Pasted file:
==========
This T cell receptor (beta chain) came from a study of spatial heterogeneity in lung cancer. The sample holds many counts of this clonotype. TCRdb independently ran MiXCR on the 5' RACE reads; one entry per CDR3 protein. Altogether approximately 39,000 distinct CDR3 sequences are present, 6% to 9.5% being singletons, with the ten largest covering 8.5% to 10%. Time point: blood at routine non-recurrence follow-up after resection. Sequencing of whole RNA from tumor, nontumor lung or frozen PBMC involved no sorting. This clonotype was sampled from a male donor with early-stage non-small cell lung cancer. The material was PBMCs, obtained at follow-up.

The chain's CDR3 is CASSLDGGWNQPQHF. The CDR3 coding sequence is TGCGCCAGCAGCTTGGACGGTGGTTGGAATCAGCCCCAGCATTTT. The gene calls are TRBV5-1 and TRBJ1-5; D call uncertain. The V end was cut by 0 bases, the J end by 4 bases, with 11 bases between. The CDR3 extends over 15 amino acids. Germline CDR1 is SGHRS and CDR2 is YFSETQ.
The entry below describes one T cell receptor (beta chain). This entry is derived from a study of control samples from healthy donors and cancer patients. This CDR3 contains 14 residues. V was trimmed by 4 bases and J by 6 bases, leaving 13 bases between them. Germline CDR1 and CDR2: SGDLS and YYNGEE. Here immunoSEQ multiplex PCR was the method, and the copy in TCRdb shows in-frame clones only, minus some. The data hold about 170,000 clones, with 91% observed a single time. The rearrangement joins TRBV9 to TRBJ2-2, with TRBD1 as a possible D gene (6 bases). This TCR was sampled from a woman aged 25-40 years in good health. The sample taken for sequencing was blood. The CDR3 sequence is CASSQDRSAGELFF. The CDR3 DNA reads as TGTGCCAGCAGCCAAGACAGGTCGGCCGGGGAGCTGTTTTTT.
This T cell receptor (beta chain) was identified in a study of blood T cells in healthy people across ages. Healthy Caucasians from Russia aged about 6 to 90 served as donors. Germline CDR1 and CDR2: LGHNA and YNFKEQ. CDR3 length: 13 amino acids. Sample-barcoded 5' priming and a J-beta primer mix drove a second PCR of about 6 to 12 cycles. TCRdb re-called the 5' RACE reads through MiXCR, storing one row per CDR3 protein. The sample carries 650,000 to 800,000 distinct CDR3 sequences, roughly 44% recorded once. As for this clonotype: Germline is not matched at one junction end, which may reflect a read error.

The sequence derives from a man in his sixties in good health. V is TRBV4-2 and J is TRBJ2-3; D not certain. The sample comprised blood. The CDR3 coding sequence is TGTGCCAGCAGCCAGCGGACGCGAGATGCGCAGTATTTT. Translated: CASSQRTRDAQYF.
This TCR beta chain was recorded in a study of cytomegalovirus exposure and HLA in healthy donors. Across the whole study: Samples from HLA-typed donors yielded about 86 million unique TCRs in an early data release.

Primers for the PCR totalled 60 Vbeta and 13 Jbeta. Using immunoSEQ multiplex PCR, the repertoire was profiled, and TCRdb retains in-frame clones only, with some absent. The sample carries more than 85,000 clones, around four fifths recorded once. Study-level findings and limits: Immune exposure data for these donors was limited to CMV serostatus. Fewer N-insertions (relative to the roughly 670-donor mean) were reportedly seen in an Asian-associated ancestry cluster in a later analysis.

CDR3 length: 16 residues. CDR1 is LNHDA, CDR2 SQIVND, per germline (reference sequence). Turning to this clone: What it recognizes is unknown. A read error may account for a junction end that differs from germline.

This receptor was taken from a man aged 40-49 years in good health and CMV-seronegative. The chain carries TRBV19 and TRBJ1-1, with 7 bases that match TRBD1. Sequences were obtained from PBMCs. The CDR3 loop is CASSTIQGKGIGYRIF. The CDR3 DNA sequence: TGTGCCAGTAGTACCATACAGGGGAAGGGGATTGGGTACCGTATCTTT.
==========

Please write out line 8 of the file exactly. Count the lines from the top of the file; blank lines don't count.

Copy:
CDR3 length: 16 residues. CDR1 is LNHDA, CDR2 SQIVND, per germline (reference sequence). Turning to this clone: What it recognizes is unknown. A read error may account for a junction end that differs from germline.